The Sound of Sleet

From the Isle of Rum we sailed due East to Mallaig where we briefly stopped for reprovisioning. We then continued on into Loch Nevis to achieve another of Neill’s childhood dreams by visiting the village of Inverie. The village has a road but it is not joined to the rest of the mainlands road network. You either walk two days across the mountains or go by boat. We took a visitors mooring in front of the pub and went there for dinner. The Old Forge is billed as being mainland UK’s most remote pub. The food was good and the view through the window was stunning and changed every minute. Real Life is so much better than HDTV 🙂

Dinner at the Old Forge on Knoydart

Dinner at the Old Forge on Knoydart

The next day we walked around the village and made good use of the pubs WiFi. Neill also lost our bridle hook (used to secure the anchor) in to the depths of the loch.

On Saturday we returned to Mallaig to try and replace the bridle hook and then tacked our way north up the Sound of Sleet. Our tacking is getting better but I really need to learn to reef earlier. We anchored for the night in the shelter of Ornsay Island just off the Isle of Skye.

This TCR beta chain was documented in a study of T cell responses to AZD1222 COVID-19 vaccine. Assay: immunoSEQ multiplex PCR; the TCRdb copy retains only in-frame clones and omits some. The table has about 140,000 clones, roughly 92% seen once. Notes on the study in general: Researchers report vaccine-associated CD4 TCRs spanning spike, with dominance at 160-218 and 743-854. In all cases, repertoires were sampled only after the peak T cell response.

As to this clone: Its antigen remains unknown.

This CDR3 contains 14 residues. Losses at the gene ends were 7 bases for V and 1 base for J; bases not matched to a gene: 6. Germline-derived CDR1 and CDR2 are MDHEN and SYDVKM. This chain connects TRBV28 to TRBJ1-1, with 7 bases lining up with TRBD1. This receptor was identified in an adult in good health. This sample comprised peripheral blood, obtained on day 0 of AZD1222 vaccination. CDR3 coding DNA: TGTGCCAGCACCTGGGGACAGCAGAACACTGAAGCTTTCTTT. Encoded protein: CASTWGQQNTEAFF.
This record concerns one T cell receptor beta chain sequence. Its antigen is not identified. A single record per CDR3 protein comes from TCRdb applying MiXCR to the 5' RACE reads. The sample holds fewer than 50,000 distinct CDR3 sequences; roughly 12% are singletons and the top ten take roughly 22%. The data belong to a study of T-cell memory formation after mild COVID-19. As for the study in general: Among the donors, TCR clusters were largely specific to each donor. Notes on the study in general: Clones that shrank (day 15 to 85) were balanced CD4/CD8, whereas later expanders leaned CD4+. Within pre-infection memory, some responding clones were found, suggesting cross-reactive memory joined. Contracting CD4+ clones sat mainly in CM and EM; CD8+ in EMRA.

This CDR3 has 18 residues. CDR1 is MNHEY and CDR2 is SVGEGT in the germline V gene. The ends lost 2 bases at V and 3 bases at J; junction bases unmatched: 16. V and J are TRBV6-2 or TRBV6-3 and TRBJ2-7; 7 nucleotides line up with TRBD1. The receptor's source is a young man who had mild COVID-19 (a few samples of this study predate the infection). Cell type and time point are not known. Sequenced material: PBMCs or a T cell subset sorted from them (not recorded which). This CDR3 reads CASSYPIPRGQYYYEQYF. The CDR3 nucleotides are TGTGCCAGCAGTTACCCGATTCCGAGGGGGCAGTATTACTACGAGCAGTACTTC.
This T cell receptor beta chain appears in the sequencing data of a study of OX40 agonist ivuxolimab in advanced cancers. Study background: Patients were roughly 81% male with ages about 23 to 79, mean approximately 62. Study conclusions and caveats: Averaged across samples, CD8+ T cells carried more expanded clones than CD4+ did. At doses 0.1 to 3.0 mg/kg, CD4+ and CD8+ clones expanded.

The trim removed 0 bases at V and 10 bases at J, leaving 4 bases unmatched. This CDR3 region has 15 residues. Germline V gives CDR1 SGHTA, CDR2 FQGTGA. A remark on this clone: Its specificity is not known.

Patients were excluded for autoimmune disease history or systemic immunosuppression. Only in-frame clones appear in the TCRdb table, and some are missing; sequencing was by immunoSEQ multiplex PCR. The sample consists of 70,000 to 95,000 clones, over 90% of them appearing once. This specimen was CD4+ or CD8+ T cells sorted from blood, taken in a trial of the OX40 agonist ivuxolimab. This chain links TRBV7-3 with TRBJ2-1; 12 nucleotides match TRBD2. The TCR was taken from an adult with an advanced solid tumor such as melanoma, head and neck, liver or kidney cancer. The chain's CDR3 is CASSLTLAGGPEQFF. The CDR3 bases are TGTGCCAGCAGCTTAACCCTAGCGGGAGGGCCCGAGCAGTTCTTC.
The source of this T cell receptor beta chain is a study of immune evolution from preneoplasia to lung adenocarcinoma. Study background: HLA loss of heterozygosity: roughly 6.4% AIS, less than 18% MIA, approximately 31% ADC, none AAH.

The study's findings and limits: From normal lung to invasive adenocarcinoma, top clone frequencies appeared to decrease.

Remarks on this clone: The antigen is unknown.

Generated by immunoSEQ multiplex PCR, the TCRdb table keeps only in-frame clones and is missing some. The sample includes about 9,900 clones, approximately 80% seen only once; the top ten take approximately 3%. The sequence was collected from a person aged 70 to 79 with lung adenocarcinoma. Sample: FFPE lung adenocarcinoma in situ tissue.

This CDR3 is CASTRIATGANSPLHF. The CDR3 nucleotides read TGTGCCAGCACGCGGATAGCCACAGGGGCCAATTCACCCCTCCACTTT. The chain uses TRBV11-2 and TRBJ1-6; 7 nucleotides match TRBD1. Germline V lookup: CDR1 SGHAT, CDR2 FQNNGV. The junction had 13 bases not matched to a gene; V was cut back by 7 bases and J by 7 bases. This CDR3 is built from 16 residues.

Sunday dawned sunny and windless so we used the morning to do our washing. At midday we had to leave so that we would reach the tidal gate at Kyle Rhea at the correct phase of the tide. A mistake in the calculations here would have seen us trying to fight an 8 knot current the wrong way or being washed on to the waiting rocks. Luckily we avoided all such disasters.

Once under the Skye Bridge we set sail and tacked to the Island of Scalpay. Slowly we are getting the hang of sail handling. We then sailed in to the beautiful Loch na Cairidh where we are now anchored under a full moon surrounded by hills.

For the last three days we have been sailing through the most amazing scenery. A continuously changing panorama of mountains and sea.

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